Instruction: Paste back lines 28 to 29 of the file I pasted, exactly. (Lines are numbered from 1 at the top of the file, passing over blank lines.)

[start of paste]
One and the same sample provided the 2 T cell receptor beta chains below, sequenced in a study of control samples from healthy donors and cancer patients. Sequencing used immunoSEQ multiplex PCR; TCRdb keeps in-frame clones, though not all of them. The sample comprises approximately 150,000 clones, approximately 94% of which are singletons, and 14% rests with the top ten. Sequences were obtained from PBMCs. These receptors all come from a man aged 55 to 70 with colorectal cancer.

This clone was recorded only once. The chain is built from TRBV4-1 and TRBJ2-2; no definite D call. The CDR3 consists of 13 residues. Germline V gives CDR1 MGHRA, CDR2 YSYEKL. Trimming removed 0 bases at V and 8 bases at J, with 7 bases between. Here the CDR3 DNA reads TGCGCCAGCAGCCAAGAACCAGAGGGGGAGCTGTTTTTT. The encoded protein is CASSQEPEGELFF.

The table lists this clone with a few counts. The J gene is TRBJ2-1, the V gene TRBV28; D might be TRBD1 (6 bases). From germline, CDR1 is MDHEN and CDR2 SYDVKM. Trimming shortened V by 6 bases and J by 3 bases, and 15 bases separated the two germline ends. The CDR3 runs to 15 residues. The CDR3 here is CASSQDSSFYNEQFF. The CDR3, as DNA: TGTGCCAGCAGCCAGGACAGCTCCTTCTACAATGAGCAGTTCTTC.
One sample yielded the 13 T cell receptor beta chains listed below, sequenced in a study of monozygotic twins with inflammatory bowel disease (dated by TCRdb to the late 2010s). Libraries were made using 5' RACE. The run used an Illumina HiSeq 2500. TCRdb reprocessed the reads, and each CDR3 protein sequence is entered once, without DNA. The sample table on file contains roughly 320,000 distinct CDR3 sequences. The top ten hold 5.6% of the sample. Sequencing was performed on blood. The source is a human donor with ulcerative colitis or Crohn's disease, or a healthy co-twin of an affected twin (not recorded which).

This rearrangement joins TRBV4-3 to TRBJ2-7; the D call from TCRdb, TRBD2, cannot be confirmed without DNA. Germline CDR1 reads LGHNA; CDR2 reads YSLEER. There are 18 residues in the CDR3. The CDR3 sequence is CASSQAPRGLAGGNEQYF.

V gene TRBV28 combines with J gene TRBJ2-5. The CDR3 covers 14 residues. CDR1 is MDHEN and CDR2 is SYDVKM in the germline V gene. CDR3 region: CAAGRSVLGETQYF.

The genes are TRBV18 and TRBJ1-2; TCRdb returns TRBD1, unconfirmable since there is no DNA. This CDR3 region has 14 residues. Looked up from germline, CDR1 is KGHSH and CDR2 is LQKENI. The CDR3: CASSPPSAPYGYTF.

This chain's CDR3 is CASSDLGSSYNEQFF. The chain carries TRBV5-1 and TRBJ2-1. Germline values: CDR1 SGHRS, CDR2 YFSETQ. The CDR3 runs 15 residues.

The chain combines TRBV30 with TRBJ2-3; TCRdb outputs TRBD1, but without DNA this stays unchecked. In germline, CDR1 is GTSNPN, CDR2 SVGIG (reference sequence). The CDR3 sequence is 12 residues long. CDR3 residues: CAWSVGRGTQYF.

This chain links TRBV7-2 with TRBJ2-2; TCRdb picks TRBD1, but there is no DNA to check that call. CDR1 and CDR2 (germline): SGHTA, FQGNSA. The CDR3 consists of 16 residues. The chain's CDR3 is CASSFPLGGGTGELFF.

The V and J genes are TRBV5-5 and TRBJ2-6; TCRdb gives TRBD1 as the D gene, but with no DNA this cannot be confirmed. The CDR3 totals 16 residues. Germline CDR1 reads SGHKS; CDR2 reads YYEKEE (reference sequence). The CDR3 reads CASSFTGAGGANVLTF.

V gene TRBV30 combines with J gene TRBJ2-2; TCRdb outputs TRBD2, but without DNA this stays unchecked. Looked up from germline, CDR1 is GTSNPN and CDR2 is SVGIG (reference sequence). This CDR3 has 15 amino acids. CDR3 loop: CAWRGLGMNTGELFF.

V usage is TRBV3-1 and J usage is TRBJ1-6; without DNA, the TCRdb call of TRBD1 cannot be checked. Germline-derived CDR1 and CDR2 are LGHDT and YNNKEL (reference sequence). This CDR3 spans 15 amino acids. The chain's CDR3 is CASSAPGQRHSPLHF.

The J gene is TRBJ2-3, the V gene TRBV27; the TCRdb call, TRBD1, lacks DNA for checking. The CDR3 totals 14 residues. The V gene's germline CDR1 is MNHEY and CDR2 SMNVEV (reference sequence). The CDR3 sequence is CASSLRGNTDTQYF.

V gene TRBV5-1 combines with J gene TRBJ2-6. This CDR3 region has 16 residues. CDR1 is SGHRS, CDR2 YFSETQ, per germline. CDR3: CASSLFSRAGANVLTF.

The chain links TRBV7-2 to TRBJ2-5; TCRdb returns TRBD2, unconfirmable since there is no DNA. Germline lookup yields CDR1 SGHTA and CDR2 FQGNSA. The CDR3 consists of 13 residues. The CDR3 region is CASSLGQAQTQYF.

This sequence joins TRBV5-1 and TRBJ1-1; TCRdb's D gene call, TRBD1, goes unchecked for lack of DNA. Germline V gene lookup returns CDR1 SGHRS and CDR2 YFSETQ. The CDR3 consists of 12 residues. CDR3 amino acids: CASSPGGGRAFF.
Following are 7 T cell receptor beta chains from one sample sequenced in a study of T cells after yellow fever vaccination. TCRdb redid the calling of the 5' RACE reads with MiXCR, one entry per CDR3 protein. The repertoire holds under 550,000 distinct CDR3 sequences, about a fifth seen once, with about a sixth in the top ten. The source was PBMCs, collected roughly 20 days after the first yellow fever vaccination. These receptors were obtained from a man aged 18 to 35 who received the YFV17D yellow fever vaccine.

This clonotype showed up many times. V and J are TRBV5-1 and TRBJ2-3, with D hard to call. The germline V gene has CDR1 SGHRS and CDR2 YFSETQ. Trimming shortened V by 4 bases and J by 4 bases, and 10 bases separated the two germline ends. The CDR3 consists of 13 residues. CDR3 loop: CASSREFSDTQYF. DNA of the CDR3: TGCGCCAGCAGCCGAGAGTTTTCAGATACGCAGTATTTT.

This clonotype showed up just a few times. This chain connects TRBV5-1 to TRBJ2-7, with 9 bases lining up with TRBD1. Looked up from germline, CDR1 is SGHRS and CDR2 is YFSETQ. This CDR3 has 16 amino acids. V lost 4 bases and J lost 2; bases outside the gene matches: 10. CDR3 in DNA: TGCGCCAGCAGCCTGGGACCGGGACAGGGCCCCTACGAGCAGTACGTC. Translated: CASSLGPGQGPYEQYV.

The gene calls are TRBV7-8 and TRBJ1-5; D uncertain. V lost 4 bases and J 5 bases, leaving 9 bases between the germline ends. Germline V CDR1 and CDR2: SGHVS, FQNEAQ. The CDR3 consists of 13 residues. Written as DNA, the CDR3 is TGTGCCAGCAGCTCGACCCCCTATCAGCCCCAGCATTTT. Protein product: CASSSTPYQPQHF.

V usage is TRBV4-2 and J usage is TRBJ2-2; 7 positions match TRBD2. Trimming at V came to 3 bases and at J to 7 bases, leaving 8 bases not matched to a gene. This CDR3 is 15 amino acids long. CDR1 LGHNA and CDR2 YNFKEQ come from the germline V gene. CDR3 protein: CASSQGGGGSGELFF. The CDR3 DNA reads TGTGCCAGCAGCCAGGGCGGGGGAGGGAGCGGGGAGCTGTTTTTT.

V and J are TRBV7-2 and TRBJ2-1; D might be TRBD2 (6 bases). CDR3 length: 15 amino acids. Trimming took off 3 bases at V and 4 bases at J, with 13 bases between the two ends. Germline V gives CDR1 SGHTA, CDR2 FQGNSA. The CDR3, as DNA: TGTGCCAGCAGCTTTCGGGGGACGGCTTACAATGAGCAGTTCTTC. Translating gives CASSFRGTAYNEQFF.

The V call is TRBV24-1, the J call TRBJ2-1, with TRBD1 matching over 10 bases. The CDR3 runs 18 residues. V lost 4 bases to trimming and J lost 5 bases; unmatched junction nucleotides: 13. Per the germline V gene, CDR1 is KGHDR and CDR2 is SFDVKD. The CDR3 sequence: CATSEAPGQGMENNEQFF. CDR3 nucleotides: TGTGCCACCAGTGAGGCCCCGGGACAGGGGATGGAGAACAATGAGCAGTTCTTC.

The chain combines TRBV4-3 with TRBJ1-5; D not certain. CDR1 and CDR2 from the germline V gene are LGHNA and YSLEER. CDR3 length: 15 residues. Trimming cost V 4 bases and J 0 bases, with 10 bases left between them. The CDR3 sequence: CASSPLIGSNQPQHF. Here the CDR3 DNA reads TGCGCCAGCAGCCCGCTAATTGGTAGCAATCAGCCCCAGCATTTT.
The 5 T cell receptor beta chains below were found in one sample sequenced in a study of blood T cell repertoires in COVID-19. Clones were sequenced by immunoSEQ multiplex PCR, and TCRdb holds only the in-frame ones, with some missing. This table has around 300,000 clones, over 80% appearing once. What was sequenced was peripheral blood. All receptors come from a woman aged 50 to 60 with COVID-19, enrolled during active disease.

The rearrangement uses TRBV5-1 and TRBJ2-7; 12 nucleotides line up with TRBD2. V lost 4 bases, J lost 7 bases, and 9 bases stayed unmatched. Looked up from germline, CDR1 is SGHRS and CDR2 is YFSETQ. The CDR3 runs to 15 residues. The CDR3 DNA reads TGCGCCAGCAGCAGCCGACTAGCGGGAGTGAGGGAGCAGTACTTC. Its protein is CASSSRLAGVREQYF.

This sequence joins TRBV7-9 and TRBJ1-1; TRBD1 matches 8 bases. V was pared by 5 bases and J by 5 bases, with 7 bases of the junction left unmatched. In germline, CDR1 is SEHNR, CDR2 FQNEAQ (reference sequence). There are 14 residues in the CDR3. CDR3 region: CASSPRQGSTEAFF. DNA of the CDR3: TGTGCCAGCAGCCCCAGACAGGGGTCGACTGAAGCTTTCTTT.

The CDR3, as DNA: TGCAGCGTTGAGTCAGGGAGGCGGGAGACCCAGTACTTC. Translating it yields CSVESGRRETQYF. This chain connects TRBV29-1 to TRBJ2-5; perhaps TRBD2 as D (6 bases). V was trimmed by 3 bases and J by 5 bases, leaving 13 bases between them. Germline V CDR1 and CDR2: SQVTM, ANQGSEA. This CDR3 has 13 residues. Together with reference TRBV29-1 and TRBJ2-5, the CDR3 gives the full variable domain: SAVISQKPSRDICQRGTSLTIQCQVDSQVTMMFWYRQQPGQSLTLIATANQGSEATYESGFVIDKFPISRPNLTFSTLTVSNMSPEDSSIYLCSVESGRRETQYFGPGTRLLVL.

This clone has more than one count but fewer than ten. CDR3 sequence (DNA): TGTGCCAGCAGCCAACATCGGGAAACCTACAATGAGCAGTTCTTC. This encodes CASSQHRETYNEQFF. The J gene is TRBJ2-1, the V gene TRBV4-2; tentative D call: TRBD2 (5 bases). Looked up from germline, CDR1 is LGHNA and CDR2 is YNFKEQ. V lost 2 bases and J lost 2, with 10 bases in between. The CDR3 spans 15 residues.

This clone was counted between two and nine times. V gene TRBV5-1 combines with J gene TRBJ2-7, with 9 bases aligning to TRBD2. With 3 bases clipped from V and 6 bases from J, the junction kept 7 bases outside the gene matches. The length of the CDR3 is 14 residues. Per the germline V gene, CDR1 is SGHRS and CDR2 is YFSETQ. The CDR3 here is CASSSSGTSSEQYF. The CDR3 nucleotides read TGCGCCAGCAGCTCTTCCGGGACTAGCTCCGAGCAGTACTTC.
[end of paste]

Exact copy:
This sequence joins TRBV7-9 and TRBJ1-1; TRBD1 matches 8 bases. V was pared by 5 bases and J by 5 bases, with 7 bases of the junction left unmatched. In germline, CDR1 is SEHNR, CDR2 FQNEAQ (reference sequence). There are 14 residues in the CDR3. CDR3 region: CASSPRQGSTEAFF. DNA of the CDR3: TGTGCCAGCAGCCCCAGACAGGGGTCGACTGAAGCTTTCTTT.

The CDR3, as DNA: TGCAGCGTTGAGTCAGGGAGGCGGGAGACCCAGTACTTC. Translating it yields CSVESGRRETQYF. This chain connects TRBV29-1 to TRBJ2-5; perhaps TRBD2 as D (6 bases). V was trimmed by 3 bases and J by 5 bases, leaving 13 bases between them. Germline V CDR1 and CDR2: SQVTM, ANQGSEA. This CDR3 has 13 residues. Together with reference TRBV29-1 and TRBJ2-5, the CDR3 gives the full variable domain: SAVISQKPSRDICQRGTSLTIQCQVDSQVTMMFWYRQQPGQSLTLIATANQGSEATYESGFVIDKFPISRPNLTFSTLTVSNMSPEDSSIYLCSVESGRRETQYFGPGTRLLVL.